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Yash Chopra Poster

Biography

Jump to: Overview (4)  | Mini Bio (1)  | Spouse (1)  | Trade Mark (1)  | Trivia (18)  | Personal Quotes (19)

Overview (4)

Born in Lahore, Punjab, British India [now Pakistan]
Died in Mumbai, Maharashtra, India  (dengue fever)
Birth NameYash Raj Chopra
Nickname Yashji

Mini Bio (1)

Labeled the eternal romantic and with one of the best musical senses in the business, Yash Chopra is arguably India's most successful director of romantic films. Although he made action-oriented films like the ever-popular Deewaar (1975), it is in tackling love and its various aspects that he has been at his best. One of the few remaining commercial Indian directors who started their careers in the 1950s, he has successfully moved with the times from the socially significant Dhool Ka Phool (1959) to the young and cool Dil To Pagal Hai (1997).

Yash Chopra was born in Lahore in 1932, to an accountant in the PWD division of the British Punjab administration, the youngest of eight children. He began as an assistant director to I.S. Johar before working with his elder brother, the legendary B.R. Chopra; while another brother, Dharam Chopra, worked as his cameraman. He was given his first directorial opportunity with Dhool Ka Phool (1959), a melodrama about illegitimacy; it became a hit and even now remains popular today. Encouraged by this success, the Chopra brothers made a few more movies together, the most notable being Waqt (1965), India's first multi-starrer; and Ittefaq (1969), a thriller. On the personal front, Chopra married Pamela Chopra (née Singh) in 1970, and they had two children, Aditya Chopra and Uday Chopra, both working in the film industry today.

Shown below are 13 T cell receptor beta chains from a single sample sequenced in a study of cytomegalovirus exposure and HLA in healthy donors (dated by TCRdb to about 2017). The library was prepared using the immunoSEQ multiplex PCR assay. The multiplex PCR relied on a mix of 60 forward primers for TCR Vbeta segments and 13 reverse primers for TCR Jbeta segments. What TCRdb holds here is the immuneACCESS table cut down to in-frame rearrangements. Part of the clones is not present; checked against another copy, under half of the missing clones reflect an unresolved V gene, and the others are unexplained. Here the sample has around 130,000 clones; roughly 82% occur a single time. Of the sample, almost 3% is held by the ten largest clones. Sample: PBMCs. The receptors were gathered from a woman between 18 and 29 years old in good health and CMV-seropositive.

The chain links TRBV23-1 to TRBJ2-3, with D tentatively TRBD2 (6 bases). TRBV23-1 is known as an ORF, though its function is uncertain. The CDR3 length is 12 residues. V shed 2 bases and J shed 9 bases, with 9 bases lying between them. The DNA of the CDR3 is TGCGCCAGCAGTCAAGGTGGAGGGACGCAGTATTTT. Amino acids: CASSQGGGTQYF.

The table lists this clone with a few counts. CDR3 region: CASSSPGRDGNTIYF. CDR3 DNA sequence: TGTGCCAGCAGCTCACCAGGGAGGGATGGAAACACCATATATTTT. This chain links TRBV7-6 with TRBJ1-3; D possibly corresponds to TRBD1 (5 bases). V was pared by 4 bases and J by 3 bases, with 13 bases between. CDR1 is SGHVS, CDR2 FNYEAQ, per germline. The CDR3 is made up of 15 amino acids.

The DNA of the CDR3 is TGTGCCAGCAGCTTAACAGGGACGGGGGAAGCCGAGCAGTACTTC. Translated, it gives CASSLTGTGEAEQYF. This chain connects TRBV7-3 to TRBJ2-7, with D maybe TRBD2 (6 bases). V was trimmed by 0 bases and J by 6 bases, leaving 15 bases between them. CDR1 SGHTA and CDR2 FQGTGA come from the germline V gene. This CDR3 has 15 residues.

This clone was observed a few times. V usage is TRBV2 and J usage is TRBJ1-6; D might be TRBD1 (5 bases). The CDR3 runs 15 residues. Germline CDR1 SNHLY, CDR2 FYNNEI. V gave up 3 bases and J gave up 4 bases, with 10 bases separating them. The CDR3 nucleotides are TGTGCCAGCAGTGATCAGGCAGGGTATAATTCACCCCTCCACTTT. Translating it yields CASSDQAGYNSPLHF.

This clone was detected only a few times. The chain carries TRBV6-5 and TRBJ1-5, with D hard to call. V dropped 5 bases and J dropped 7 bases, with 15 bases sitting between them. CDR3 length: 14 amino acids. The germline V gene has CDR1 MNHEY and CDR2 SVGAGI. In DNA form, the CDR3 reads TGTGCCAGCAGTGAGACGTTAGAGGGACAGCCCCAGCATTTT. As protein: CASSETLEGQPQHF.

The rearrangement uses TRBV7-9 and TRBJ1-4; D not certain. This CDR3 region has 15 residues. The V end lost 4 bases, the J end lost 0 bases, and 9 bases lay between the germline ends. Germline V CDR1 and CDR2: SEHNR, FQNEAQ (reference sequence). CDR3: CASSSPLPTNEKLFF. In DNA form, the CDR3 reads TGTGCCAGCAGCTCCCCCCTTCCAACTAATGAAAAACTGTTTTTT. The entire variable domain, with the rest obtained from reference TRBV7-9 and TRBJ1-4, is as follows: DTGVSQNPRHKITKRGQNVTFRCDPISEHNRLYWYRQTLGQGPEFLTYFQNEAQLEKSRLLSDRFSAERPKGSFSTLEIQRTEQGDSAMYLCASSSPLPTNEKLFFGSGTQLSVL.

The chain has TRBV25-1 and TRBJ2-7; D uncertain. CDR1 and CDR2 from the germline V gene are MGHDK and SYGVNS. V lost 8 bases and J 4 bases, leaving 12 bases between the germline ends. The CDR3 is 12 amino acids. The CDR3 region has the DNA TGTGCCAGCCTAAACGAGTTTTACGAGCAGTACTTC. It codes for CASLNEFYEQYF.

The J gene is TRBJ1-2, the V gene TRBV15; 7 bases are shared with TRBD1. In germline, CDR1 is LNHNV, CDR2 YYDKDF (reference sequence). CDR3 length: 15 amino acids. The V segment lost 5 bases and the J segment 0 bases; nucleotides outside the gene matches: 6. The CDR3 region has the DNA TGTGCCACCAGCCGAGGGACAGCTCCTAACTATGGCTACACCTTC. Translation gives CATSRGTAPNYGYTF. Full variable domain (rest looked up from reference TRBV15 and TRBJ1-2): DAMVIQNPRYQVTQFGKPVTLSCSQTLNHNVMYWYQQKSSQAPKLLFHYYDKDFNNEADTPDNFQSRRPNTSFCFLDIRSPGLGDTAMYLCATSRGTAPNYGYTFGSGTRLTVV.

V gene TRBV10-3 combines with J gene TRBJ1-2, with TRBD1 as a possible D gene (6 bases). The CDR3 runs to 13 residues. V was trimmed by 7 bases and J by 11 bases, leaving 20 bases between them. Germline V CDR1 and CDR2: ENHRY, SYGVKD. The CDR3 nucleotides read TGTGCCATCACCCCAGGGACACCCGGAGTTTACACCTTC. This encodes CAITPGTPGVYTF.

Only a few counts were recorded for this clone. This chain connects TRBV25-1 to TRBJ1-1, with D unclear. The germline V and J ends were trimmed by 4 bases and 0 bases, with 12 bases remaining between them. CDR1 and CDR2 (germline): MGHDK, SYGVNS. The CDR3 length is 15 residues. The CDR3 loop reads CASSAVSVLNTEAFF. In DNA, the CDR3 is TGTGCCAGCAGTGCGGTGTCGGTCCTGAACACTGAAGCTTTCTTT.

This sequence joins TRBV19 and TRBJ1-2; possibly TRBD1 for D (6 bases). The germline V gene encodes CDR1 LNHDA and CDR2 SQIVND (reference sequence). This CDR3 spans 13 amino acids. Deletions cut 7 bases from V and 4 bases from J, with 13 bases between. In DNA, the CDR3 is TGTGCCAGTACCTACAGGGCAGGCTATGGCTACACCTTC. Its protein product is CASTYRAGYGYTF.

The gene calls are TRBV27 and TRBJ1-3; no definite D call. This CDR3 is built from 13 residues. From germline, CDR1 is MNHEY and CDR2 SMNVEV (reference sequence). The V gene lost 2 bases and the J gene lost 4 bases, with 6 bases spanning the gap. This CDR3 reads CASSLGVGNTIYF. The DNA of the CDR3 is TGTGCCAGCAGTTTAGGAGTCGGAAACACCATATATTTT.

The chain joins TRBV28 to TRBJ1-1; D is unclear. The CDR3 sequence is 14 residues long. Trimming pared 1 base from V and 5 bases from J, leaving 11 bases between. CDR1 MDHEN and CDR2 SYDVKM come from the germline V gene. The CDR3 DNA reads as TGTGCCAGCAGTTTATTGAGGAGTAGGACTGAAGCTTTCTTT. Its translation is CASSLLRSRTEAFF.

In 1973, the Chopra brothers separated, with Yash Chopra founded his studio, Yash Raj Films, and launched it with Daag: A Poem of Love (1973), a successful melodrama about a polygamous man. He then entered one of his best phases with two Amitabh Bachchan classics: Deewaar (1975) and Kabhie Kabhie (1976). These movies set the standard for the 1970s and 1980s, establishing Bachchan as the greatest and most beloved Indian film star of all time. His respective roles--a bitter criminal and a sensitive, brooding poet--are considered to be his greatest performances, although complete opposites of each other.